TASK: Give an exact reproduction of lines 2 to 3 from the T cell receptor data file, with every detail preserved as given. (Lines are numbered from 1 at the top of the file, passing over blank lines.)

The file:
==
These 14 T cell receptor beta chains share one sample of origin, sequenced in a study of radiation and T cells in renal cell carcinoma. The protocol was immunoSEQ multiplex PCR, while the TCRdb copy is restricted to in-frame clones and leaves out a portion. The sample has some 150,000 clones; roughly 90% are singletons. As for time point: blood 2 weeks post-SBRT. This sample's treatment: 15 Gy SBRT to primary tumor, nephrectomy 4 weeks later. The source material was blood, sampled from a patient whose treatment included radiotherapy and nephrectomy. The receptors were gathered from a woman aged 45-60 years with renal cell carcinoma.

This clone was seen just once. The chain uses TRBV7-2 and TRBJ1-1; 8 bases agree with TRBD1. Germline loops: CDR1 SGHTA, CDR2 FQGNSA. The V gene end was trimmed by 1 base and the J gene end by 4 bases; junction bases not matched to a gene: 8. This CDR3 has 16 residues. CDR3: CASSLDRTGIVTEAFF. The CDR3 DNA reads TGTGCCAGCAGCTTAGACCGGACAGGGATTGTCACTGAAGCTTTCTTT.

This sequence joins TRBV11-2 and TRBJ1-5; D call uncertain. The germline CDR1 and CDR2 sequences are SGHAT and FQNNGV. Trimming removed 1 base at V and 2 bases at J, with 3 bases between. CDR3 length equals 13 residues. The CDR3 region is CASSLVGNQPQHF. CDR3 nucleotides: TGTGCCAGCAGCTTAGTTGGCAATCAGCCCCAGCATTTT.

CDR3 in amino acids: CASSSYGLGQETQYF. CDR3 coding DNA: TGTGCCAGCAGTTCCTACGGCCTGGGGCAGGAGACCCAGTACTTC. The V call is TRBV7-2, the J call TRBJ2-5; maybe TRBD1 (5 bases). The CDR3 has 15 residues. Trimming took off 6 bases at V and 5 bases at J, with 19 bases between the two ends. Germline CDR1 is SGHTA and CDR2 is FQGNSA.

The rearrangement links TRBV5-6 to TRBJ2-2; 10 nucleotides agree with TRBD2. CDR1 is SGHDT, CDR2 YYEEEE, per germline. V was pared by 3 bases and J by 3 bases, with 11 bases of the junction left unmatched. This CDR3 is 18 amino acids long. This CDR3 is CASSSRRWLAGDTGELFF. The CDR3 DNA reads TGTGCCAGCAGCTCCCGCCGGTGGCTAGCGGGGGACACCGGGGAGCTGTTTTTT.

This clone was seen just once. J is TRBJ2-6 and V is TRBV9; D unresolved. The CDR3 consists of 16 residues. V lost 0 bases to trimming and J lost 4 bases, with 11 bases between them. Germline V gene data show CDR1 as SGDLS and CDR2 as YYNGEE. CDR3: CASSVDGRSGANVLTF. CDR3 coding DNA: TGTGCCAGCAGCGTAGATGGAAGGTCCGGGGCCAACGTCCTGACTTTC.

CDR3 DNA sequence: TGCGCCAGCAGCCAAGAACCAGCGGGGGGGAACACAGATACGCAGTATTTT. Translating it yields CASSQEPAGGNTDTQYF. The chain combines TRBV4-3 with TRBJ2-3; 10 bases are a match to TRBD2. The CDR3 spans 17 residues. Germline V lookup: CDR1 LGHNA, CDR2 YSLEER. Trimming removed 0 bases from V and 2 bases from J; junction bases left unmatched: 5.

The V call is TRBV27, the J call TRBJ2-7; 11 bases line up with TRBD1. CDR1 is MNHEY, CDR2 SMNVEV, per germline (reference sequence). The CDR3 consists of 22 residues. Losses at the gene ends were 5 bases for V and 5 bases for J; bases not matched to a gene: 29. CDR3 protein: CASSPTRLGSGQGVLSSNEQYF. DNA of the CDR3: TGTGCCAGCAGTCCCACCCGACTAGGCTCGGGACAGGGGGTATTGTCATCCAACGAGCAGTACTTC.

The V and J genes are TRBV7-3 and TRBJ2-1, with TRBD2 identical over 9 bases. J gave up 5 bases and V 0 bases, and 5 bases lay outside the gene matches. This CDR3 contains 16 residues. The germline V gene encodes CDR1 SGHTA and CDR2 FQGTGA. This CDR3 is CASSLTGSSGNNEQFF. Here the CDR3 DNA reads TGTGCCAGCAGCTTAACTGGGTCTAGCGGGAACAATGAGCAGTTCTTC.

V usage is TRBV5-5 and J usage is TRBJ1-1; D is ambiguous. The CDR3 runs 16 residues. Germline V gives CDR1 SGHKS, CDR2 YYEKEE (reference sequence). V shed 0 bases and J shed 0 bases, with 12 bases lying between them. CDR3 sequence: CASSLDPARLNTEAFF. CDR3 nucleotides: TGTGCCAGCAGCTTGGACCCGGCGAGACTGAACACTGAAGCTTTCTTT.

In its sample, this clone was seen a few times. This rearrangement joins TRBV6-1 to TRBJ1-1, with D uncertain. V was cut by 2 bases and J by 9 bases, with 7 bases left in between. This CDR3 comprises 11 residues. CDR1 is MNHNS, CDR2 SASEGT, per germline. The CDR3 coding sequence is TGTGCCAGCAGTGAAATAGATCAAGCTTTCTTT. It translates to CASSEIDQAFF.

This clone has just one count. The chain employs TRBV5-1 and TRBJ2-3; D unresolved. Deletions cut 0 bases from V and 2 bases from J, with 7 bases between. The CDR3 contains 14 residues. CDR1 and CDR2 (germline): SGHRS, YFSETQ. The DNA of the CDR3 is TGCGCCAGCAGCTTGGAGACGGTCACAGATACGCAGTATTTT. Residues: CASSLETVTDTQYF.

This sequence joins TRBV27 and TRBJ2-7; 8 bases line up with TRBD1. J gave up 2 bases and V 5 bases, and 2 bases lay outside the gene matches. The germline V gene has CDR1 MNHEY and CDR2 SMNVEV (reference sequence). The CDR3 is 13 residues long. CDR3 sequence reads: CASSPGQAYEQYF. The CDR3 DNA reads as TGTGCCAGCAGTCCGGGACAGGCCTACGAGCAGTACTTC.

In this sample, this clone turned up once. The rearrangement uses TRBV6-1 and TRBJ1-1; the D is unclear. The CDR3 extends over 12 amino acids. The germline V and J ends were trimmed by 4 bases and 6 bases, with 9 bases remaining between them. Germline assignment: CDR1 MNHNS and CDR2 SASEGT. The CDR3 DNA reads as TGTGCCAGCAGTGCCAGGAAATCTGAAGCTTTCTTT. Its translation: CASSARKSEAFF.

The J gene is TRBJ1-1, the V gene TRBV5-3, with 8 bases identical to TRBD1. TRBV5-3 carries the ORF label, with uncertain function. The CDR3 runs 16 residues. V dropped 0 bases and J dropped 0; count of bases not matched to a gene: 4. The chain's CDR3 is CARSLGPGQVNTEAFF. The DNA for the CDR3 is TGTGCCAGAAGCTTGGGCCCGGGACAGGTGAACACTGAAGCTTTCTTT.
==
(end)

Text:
This clone was seen just once. The chain uses TRBV7-2 and TRBJ1-1; 8 bases agree with TRBD1. Germline loops: CDR1 SGHTA, CDR2 FQGNSA. The V gene end was trimmed by 1 base and the J gene end by 4 bases; junction bases not matched to a gene: 8. This CDR3 has 16 residues. CDR3: CASSLDRTGIVTEAFF. The CDR3 DNA reads TGTGCCAGCAGCTTAGACCGGACAGGGATTGTCACTGAAGCTTTCTTT.

This sequence joins TRBV11-2 and TRBJ1-5; D call uncertain. The germline CDR1 and CDR2 sequences are SGHAT and FQNNGV. Trimming removed 1 base at V and 2 bases at J, with 3 bases between. CDR3 length equals 13 residues. The CDR3 region is CASSLVGNQPQHF. CDR3 nucleotides: TGTGCCAGCAGCTTAGTTGGCAATCAGCCCCAGCATTTT.